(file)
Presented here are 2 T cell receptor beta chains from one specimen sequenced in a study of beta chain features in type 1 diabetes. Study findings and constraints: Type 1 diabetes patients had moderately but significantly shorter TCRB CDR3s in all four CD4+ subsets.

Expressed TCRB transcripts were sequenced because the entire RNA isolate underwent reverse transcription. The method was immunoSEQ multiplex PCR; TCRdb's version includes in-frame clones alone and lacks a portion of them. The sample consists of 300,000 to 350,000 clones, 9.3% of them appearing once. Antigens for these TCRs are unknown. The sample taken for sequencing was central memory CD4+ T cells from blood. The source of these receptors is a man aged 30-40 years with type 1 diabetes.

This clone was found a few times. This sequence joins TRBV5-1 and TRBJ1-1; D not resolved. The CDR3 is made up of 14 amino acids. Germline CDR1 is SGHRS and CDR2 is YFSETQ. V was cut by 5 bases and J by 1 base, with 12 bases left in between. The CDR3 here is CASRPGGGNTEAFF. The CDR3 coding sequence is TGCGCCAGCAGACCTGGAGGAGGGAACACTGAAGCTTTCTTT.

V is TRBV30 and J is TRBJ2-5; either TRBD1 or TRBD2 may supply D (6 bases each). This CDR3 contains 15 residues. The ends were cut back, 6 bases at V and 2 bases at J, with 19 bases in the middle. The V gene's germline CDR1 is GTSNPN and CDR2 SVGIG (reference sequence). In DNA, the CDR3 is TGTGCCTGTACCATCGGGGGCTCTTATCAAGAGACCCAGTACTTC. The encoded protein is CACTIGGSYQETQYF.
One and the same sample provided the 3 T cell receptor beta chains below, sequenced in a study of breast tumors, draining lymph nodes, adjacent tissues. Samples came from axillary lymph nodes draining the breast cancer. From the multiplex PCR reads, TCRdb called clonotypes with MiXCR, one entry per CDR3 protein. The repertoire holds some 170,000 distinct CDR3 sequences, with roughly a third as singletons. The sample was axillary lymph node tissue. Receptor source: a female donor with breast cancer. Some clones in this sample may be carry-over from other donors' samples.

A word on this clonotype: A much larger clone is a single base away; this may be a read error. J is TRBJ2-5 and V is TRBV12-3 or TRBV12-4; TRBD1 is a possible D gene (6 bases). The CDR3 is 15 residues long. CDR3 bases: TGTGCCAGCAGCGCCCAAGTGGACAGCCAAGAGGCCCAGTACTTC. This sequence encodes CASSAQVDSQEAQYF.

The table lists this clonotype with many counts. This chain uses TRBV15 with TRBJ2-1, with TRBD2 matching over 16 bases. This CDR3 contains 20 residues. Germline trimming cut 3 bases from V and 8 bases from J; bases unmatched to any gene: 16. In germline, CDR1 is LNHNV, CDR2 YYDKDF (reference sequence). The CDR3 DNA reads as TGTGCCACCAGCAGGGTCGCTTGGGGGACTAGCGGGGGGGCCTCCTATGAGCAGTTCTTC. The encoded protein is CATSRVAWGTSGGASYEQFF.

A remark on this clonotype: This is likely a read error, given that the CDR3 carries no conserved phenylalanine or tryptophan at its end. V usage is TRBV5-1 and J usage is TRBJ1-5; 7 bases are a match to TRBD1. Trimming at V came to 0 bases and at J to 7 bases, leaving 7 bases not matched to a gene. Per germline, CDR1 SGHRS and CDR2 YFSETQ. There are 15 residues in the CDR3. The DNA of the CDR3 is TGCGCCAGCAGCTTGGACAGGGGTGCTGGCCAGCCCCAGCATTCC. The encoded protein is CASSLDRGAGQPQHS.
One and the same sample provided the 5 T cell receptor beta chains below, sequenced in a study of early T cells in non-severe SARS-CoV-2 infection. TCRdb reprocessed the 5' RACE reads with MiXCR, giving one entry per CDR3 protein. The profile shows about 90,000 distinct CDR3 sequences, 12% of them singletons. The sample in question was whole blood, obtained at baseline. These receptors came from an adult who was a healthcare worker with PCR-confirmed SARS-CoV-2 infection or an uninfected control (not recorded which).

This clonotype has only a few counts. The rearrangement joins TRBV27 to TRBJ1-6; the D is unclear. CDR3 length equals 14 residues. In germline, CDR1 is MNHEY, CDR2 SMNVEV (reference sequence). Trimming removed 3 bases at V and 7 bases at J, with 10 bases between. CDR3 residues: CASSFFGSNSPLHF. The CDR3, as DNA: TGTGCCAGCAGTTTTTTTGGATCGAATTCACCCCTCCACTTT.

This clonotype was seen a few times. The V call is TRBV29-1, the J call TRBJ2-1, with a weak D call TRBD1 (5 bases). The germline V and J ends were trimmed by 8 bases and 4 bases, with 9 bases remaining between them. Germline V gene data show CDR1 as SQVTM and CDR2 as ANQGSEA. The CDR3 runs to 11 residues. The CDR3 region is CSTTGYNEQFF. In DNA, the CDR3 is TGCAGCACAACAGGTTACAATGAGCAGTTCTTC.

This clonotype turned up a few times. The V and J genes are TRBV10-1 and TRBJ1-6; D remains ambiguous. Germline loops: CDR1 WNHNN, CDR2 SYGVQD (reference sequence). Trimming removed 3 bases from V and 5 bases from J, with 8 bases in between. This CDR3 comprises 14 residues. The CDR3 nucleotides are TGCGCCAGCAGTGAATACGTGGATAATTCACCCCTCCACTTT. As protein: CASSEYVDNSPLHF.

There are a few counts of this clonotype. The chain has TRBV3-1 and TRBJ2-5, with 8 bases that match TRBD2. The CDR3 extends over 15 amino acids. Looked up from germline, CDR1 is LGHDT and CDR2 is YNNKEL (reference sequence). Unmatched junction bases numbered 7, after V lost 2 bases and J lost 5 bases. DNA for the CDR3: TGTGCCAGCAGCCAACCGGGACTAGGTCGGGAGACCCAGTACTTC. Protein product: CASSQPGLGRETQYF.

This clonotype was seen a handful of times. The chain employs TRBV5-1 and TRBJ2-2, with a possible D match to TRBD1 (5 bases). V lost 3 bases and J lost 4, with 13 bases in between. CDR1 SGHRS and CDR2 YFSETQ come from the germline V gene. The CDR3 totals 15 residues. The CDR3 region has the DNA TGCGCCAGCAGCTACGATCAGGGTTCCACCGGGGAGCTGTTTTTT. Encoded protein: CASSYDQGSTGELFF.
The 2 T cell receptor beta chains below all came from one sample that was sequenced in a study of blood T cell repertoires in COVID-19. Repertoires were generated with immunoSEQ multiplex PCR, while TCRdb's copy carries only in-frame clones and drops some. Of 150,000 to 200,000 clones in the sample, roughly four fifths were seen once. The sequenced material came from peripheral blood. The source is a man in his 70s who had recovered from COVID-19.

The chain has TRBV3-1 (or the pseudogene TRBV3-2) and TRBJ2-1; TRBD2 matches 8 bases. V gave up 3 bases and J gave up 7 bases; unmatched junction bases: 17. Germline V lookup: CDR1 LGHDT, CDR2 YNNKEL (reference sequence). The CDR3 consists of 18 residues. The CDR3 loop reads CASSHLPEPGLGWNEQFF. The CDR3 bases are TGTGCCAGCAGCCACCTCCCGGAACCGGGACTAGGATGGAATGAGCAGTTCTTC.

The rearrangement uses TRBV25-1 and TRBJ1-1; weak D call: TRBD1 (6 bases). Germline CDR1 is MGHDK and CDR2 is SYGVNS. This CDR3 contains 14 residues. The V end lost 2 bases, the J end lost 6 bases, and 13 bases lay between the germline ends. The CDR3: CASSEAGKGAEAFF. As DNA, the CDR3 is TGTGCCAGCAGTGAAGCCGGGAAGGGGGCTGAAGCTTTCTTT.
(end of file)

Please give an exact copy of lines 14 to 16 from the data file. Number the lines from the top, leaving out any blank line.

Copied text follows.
This clonotype was seen a handful of times. The chain employs TRBV5-1 and TRBJ2-2, with a possible D match to TRBD1 (5 bases). V lost 3 bases and J lost 4, with 13 bases in between. CDR1 SGHRS and CDR2 YFSETQ come from the germline V gene. The CDR3 totals 15 residues. The CDR3 region has the DNA TGCGCCAGCAGCTACGATCAGGGTTCCACCGGGGAGCTGTTTTTT. Encoded protein: CASSYDQGSTGELFF.
The 2 T cell receptor beta chains below all came from one sample that was sequenced in a study of blood T cell repertoires in COVID-19. Repertoires were generated with immunoSEQ multiplex PCR, while TCRdb's copy carries only in-frame clones and drops some. Of 150,000 to 200,000 clones in the sample, roughly four fifths were seen once. The sequenced material came from peripheral blood. The source is a man in his 70s who had recovered from COVID-19.

The chain has TRBV3-1 (or the pseudogene TRBV3-2) and TRBJ2-1; TRBD2 matches 8 bases. V gave up 3 bases and J gave up 7 bases; unmatched junction bases: 17. Germline V lookup: CDR1 LGHDT, CDR2 YNNKEL (reference sequence). The CDR3 consists of 18 residues. The CDR3 loop reads CASSHLPEPGLGWNEQFF. The CDR3 bases are TGTGCCAGCAGCCACCTCCCGGAACCGGGACTAGGATGGAATGAGCAGTTCTTC.